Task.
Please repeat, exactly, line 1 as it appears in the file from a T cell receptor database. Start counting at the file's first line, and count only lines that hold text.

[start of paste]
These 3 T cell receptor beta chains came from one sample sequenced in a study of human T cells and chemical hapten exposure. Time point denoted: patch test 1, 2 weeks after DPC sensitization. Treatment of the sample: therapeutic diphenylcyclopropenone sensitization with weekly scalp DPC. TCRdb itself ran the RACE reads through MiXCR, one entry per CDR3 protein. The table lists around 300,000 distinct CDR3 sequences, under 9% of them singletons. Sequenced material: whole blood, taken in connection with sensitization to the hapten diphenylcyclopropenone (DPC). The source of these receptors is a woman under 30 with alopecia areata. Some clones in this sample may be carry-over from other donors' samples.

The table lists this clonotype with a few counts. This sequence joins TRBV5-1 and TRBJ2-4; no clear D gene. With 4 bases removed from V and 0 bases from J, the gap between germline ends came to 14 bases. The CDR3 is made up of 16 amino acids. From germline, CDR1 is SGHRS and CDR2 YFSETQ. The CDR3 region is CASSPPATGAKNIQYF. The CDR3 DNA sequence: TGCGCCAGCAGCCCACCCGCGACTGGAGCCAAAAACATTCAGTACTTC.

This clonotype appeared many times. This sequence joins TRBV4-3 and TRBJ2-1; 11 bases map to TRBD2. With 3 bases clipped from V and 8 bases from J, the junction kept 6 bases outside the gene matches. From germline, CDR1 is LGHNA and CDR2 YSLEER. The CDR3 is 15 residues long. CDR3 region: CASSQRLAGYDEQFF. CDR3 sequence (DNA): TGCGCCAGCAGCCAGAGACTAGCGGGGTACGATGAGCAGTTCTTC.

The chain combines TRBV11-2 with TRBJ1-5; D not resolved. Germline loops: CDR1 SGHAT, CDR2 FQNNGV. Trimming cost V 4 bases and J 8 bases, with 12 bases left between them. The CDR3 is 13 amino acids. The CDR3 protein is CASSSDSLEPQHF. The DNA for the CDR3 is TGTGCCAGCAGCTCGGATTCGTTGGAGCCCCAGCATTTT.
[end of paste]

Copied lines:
These 3 T cell receptor beta chains came from one sample sequenced in a study of human T cells and chemical hapten exposure. Time point denoted: patch test 1, 2 weeks after DPC sensitization. Treatment of the sample: therapeutic diphenylcyclopropenone sensitization with weekly scalp DPC. TCRdb itself ran the RACE reads through MiXCR, one entry per CDR3 protein. The table lists around 300,000 distinct CDR3 sequences, under 9% of them singletons. Sequenced material: whole blood, taken in connection with sensitization to the hapten diphenylcyclopropenone (DPC). The source of these receptors is a woman under 30 with alopecia areata. Some clones in this sample may be carry-over from other donors' samples.